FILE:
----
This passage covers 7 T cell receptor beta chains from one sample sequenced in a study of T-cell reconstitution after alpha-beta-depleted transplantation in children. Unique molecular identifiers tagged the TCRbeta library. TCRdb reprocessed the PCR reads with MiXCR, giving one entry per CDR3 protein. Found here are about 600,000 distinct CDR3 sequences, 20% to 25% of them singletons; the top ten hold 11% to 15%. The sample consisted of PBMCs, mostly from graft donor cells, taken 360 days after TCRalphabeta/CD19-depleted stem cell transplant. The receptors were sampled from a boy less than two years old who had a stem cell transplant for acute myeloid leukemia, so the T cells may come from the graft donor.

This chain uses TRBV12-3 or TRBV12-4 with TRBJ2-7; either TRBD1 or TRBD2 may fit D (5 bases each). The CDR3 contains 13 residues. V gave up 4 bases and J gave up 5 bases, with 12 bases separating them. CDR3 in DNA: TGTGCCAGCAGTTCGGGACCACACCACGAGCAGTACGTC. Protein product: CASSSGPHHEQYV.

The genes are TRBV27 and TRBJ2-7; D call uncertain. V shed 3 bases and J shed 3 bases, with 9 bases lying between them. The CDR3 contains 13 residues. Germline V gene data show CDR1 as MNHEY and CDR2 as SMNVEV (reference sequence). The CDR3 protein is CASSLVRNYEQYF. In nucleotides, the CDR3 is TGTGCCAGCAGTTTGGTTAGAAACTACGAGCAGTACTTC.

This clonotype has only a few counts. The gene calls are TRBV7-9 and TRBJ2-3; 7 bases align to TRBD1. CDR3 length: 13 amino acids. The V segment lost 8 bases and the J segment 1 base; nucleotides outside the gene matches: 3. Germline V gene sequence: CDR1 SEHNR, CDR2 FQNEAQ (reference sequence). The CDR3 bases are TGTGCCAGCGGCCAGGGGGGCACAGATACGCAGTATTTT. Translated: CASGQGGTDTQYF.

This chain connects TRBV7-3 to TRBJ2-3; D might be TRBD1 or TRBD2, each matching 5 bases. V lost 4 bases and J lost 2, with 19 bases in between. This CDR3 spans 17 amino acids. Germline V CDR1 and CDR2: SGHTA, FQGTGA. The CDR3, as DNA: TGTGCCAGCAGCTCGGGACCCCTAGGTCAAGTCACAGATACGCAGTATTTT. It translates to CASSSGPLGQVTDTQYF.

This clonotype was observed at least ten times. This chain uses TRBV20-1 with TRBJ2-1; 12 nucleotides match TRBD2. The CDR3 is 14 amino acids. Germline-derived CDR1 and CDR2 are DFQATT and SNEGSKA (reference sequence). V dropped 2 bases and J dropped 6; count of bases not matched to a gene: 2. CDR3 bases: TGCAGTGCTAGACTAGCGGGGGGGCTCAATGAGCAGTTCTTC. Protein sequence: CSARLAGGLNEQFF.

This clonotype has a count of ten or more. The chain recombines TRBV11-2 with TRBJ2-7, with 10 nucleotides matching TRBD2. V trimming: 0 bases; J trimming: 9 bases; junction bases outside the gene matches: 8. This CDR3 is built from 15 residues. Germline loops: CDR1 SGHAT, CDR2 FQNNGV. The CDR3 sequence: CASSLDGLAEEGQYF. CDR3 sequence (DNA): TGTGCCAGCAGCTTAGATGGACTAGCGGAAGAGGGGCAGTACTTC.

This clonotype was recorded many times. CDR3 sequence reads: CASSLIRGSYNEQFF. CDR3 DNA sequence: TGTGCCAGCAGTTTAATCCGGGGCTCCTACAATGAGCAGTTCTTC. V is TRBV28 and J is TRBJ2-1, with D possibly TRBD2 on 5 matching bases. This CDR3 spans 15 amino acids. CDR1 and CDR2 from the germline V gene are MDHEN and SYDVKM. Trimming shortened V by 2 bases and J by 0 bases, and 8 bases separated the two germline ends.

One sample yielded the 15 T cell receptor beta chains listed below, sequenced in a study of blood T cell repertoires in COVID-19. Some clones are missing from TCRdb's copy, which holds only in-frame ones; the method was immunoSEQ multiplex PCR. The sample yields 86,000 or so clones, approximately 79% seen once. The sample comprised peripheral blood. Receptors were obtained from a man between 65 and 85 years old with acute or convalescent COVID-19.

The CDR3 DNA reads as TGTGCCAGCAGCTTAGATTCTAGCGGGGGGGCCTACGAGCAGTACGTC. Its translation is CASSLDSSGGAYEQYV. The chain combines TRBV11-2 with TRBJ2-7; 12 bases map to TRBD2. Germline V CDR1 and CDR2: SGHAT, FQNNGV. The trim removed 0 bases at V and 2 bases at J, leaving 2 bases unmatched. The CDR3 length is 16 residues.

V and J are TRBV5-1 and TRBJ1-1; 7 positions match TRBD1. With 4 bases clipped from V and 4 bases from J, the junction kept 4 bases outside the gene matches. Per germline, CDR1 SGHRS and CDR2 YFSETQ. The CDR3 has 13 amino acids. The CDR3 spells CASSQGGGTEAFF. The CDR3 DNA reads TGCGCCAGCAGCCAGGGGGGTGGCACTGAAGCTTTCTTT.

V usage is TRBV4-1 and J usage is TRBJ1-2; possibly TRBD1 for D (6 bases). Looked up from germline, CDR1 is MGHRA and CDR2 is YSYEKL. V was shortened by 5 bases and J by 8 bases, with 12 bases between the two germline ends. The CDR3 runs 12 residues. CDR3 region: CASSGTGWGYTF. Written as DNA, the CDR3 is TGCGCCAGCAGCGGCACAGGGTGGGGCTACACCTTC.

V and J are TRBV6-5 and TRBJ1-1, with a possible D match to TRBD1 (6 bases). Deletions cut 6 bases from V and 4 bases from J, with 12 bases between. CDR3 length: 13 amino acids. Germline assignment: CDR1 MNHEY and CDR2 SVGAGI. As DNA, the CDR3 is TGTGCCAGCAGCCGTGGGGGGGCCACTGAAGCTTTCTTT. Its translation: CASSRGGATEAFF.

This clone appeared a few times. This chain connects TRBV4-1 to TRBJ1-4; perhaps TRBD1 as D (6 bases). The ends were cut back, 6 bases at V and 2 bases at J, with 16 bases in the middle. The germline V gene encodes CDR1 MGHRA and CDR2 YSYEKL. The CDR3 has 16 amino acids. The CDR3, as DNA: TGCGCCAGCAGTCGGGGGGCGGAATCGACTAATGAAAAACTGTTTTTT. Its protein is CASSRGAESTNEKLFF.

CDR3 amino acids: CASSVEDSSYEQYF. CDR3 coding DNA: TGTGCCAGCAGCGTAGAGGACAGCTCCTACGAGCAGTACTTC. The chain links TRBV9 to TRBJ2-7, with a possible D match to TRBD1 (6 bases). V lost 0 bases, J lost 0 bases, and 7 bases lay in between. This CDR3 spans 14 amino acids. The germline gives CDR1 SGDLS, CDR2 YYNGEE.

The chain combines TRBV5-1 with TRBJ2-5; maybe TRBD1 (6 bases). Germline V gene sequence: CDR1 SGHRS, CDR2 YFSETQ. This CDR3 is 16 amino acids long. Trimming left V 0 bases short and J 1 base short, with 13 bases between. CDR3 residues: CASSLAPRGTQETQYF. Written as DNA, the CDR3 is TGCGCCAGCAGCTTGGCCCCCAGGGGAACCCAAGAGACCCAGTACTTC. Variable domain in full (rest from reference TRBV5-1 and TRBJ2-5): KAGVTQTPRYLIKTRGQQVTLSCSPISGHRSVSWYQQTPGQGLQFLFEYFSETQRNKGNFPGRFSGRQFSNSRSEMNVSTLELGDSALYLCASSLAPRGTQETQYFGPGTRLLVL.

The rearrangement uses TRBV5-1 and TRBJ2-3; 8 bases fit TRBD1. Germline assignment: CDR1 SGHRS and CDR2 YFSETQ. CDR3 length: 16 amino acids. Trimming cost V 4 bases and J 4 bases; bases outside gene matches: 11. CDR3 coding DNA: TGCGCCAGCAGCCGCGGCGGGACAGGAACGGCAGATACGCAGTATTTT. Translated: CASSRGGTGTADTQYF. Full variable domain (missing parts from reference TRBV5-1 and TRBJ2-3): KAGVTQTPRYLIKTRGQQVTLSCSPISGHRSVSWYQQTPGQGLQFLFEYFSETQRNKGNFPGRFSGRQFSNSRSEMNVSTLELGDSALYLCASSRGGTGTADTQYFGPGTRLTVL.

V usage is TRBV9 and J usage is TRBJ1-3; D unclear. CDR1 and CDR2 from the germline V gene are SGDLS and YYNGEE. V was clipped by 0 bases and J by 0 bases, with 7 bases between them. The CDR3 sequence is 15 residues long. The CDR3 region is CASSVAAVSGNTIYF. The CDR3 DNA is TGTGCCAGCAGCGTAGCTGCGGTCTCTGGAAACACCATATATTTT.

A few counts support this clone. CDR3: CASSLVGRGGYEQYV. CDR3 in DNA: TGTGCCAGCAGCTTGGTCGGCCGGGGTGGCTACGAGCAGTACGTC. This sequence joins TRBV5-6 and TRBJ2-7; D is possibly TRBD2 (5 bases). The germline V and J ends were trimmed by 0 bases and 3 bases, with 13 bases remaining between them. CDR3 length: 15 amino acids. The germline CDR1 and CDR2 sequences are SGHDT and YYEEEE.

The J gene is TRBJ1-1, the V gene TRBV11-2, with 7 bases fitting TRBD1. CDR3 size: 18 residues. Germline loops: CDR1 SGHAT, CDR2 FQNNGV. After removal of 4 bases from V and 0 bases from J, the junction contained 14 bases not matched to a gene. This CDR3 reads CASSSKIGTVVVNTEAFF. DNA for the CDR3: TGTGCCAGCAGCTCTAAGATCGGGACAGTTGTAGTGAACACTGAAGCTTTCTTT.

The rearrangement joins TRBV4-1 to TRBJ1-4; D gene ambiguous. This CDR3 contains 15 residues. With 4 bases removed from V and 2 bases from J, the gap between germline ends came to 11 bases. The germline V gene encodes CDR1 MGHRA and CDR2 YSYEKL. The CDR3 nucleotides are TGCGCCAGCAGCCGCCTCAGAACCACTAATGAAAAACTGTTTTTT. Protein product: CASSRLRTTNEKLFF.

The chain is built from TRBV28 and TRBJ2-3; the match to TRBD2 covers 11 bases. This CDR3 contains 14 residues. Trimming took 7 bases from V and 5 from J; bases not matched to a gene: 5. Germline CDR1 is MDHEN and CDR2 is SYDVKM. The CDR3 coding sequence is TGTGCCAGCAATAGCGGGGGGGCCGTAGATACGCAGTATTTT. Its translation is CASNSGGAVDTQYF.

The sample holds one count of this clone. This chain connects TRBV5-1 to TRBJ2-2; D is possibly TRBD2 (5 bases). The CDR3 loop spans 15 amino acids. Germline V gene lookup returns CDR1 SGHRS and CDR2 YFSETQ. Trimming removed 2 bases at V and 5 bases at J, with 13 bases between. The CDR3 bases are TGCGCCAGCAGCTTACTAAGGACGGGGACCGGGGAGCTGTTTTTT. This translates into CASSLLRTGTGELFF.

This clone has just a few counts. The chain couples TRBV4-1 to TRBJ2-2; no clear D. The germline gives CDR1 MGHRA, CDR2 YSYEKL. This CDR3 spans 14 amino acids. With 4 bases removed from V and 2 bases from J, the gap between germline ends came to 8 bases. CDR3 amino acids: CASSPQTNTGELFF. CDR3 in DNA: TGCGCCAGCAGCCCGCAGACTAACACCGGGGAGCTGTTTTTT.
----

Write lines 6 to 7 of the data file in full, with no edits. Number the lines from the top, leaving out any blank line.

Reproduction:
This clonotype was observed at least ten times. This chain uses TRBV20-1 with TRBJ2-1; 12 nucleotides match TRBD2. The CDR3 is 14 amino acids. Germline-derived CDR1 and CDR2 are DFQATT and SNEGSKA (reference sequence). V dropped 2 bases and J dropped 6; count of bases not matched to a gene: 2. CDR3 bases: TGCAGTGCTAGACTAGCGGGGGGGCTCAATGAGCAGTTCTTC. Protein sequence: CSARLAGGLNEQFF.

This clonotype has a count of ten or more. The chain recombines TRBV11-2 with TRBJ2-7, with 10 nucleotides matching TRBD2. V trimming: 0 bases; J trimming: 9 bases; junction bases outside the gene matches: 8. This CDR3 is built from 15 residues. Germline loops: CDR1 SGHAT, CDR2 FQNNGV. The CDR3 sequence: CASSLDGLAEEGQYF. CDR3 sequence (DNA): TGTGCCAGCAGCTTAGATGGACTAGCGGAAGAGGGGCAGTACTTC.